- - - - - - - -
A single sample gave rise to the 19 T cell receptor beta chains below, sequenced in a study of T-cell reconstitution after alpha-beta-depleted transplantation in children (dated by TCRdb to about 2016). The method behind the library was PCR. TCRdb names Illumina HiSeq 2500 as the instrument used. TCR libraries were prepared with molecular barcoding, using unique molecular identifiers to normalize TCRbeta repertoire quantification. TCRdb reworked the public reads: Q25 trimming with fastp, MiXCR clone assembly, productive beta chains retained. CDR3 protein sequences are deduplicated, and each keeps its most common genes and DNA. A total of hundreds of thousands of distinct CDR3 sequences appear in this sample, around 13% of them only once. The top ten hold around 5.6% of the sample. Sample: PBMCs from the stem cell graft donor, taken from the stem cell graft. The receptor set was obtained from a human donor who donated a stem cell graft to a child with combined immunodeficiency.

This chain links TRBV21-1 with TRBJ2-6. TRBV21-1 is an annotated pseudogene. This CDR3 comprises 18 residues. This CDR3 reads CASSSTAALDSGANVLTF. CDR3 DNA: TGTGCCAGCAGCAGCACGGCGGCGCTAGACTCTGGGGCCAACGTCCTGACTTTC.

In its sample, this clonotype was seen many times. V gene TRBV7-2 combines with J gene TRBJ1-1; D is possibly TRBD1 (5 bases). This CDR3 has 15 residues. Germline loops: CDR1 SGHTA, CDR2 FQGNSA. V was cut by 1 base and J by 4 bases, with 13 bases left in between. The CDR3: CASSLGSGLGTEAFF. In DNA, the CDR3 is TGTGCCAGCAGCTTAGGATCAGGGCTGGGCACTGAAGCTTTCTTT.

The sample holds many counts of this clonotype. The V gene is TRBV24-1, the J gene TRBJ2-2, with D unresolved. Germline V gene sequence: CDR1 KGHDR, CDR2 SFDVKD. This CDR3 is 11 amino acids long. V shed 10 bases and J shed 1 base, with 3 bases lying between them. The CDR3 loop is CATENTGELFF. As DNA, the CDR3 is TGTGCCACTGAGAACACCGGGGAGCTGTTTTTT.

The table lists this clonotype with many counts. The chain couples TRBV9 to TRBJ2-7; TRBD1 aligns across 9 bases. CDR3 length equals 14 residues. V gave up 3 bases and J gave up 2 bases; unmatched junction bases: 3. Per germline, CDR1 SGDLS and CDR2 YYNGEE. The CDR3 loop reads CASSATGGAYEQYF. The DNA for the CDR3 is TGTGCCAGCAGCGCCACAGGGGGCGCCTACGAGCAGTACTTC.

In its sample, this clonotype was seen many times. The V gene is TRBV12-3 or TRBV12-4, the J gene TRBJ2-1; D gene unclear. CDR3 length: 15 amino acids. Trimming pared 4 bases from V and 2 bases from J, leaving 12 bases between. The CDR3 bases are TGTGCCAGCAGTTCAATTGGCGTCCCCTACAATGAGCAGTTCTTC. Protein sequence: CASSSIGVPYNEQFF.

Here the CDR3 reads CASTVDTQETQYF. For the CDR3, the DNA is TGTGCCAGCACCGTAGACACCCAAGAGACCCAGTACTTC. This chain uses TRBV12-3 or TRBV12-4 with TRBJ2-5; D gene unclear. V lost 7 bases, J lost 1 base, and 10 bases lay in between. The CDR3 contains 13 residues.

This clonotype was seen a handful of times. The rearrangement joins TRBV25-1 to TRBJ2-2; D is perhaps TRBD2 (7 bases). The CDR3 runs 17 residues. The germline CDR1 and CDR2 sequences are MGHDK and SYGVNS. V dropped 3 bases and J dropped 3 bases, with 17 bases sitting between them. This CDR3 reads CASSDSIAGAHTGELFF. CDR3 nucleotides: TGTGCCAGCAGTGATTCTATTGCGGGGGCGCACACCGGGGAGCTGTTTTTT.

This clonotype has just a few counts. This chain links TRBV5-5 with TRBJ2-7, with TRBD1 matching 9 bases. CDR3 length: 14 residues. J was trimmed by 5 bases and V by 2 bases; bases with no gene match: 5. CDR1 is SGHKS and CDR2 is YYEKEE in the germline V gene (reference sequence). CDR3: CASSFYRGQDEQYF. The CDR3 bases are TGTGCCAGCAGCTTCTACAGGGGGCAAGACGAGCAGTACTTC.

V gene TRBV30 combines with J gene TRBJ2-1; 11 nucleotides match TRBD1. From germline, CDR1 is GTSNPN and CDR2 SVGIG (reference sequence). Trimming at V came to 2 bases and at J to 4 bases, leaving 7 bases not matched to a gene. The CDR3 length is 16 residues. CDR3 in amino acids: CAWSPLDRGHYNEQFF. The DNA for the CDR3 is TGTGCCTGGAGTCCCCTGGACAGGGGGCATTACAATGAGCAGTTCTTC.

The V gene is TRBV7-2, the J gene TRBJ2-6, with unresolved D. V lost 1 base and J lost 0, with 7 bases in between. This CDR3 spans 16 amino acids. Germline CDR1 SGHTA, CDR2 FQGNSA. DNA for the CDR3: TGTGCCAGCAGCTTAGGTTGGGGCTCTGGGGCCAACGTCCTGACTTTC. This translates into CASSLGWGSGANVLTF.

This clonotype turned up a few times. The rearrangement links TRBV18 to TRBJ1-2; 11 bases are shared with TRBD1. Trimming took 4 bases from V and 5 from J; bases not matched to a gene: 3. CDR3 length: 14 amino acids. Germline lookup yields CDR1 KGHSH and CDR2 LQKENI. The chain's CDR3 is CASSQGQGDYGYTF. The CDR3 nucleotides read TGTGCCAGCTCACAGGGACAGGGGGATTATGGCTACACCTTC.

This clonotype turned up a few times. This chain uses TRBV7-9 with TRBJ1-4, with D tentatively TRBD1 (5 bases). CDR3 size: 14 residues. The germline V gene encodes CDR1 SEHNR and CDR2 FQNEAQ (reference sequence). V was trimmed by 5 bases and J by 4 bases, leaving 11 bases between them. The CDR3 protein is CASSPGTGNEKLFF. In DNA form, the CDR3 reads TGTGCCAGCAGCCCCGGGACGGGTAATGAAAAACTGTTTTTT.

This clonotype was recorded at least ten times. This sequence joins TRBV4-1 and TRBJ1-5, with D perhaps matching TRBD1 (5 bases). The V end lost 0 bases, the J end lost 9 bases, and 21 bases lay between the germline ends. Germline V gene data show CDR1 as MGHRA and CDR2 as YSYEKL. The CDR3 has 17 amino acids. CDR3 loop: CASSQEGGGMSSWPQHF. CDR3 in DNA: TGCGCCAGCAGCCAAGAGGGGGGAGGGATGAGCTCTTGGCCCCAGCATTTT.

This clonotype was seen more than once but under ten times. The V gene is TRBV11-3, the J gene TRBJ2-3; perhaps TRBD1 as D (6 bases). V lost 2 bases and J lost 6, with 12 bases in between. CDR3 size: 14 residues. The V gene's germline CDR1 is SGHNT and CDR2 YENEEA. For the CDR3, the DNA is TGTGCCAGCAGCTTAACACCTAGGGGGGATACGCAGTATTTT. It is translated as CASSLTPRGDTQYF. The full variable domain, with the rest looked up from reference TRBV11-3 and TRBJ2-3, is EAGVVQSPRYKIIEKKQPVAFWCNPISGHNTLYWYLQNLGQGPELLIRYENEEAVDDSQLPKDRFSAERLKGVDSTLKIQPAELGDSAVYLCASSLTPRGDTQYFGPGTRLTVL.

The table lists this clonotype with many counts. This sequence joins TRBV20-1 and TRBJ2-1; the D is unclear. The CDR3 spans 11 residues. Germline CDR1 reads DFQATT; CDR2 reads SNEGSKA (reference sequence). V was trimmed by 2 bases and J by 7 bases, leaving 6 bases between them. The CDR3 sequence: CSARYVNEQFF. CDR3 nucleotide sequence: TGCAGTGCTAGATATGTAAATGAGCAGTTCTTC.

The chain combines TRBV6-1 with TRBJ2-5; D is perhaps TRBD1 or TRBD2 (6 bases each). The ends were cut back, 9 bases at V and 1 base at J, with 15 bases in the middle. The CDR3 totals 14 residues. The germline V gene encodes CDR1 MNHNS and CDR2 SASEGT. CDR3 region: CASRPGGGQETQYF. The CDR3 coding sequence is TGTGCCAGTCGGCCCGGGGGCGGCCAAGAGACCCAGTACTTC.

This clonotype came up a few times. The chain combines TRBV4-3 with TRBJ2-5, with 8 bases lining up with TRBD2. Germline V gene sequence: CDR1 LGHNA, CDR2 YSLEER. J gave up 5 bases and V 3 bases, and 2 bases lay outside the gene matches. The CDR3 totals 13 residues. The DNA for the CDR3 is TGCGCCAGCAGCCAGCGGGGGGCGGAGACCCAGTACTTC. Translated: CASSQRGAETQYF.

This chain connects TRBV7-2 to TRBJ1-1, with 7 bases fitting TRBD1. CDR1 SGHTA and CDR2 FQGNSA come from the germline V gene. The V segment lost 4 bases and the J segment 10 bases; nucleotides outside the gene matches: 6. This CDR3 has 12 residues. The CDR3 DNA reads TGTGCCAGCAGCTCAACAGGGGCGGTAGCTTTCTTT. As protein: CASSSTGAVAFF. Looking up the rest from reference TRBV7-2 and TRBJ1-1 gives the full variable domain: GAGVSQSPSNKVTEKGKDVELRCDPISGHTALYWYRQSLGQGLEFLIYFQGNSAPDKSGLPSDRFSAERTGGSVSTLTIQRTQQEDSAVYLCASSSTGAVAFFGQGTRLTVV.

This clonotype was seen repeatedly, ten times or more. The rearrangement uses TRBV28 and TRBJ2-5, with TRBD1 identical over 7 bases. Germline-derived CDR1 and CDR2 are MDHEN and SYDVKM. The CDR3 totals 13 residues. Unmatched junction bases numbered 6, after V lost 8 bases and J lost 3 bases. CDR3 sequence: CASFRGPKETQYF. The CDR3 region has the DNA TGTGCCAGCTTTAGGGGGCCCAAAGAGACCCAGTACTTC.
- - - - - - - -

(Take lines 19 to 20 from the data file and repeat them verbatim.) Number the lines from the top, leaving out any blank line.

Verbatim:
This chain connects TRBV7-2 to TRBJ1-1, with 7 bases fitting TRBD1. CDR1 SGHTA and CDR2 FQGNSA come from the germline V gene. The V segment lost 4 bases and the J segment 10 bases; nucleotides outside the gene matches: 6. This CDR3 has 12 residues. The CDR3 DNA reads TGTGCCAGCAGCTCAACAGGGGCGGTAGCTTTCTTT. As protein: CASSSTGAVAFF. Looking up the rest from reference TRBV7-2 and TRBJ1-1 gives the full variable domain: GAGVSQSPSNKVTEKGKDVELRCDPISGHTALYWYRQSLGQGLEFLIYFQGNSAPDKSGLPSDRFSAERTGGSVSTLTIQRTQQEDSAVYLCASSSTGAVAFFGQGTRLTVV.

This clonotype was seen repeatedly, ten times or more. The rearrangement uses TRBV28 and TRBJ2-5, with TRBD1 identical over 7 bases. Germline-derived CDR1 and CDR2 are MDHEN and SYDVKM. The CDR3 totals 13 residues. Unmatched junction bases numbered 6, after V lost 8 bases and J lost 3 bases. CDR3 sequence: CASFRGPKETQYF. The CDR3 region has the DNA TGTGCCAGCTTTAGGGGGCCCAAAGAGACCCAGTACTTC.